Food is the first ingredient. While the peasant Christians are all but starving, in captivity Rodrigues is fed well. Often this food is delivered to him within sight of the peasant Christians imprisoned alongside him.

The second ingredient: clean clothes. Repeatedly, Rodrigues is offered clean clothes, which vary from occasion to occasion (one outfit for traveling, one for sitting in the cell to pray). In one scene the head jailer points out that he is wearing the dignified clothes of a Buddhist priest. Meanwhile, the peasants wear the same rags from scene to scene, and Rodrigues in his role as narrator draws your attention to their filthiness, just in case you’re too thick to notice yourself.

Thirdly, if you’re trying to make an apostate, “Silence” tells us to offer your subject a place of honor and advancement. Rodrigues is told that he can end up with a home, wife, and child, perhaps become a public philosopher. He need only abandon his faith. He is shown a former mentor who has rejected Christianity and is now honored and spoken well of. He is even doing good work for the betterment of the lives of the people.

The final piece is the most insidious of all. Ensure that the apostate-to-be sees the pain his faith causes others. While in jail, Rodrigues is forced to watch the suffering of the poor Japanese Christian community. His captors regularly remark to him that if he leaves his faith, the peasants will all be spared.

The Seductive Wiles of Human Comfort

I am not one to point to the contemporary American church and cry “Persecution!” I’ve known a few men and women who have been tortured and driven from their homelands for their faith in Jesus, and knowing a few is enough to know not to use the term lightly. But note the four ingredients for apostasy. It is not persecution that convinces the Jesuits to renounce the faith. It is comfort. In this way, it becomes clear that Japan is a stand-in for modern secular America. As Brenda Salter McNeil says, the American church has been cursed with comfort.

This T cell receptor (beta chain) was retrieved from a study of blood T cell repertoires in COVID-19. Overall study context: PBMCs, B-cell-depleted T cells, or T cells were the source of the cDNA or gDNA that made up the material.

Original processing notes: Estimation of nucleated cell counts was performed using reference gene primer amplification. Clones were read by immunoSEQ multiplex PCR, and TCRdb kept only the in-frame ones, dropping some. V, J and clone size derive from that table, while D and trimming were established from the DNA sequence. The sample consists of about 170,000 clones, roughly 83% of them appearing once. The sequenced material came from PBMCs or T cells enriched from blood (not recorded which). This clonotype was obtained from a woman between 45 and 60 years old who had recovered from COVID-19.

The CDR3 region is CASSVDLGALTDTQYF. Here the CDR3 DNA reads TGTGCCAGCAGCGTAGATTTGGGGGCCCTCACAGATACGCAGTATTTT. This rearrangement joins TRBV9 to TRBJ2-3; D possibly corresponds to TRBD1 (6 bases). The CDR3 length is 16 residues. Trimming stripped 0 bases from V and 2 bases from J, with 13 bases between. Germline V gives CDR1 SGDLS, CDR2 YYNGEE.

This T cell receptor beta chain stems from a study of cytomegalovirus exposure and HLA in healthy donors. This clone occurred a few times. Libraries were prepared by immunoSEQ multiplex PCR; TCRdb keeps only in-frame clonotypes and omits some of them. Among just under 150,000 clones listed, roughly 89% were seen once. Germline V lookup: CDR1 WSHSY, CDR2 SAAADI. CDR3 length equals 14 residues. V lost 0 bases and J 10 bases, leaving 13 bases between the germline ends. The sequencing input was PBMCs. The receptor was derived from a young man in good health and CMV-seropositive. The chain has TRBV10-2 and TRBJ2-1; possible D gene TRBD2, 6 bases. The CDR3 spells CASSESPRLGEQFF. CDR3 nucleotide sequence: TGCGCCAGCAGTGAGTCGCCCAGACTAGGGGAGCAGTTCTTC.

We are extremely well-fed. We get new clothes rather than mend old ones. We are served a constant mental diet that teaches living out our faith, and teaching basic tenets of our faith, is offensive, oppressive even. Not convinced? Try asking your secular friends what they think about the teaching that one should remain celibate before and outside of marriage.

The culture also constantly hints that if we could just keep our faith to ourselves, held tightly like a little wooden cross, silent even into our graves, we too can be legitimate contributors in society, politics, and academia. Think of the good works we could accomplish! Is it any wonder that our Christian leaders are reduced to explaining the faith in terms of mere human flourishing?

The fact that “Silence” was snubbed at the Golden Globes then with only a single Oscar nomination stands as an almost too-perfect rebuttal to the film’s insipid ending. Even if you keep your faith subtle and private, modern secular America won’t spare you. Everyone is welcome to his or her closely held beliefs, but act on them in public, at work, in art or academia, and your career might be over. You can be sure there won’t be a #OscarSoSecular movement this year.

Well then, lesson learned. Here’s my counter-recipe. When you are offered seconds, politely decline and avoid the extra-large popcorn bin. When someone gives you a sweater for Christmas next year to replace the moth-bitten one, hand it off to Goodwill and pick up your sewing kit. When someone tells you that your faith is hurting them, ignore it.

The fight is not against flesh and blood. When you arrive at a banquet, avoid the seat of honor like your life depends on it. No, not your life—your soul. Whatever you do, don’t be silenced.

Colin Chan Redemer is a professor at Saint Mary’s College of California and a fellow of the Davenant Institute. His writing has appeared in the Englewood Review of Books, Evansville Review, Sojourners Magazine​, and​ the Tampa Review​​.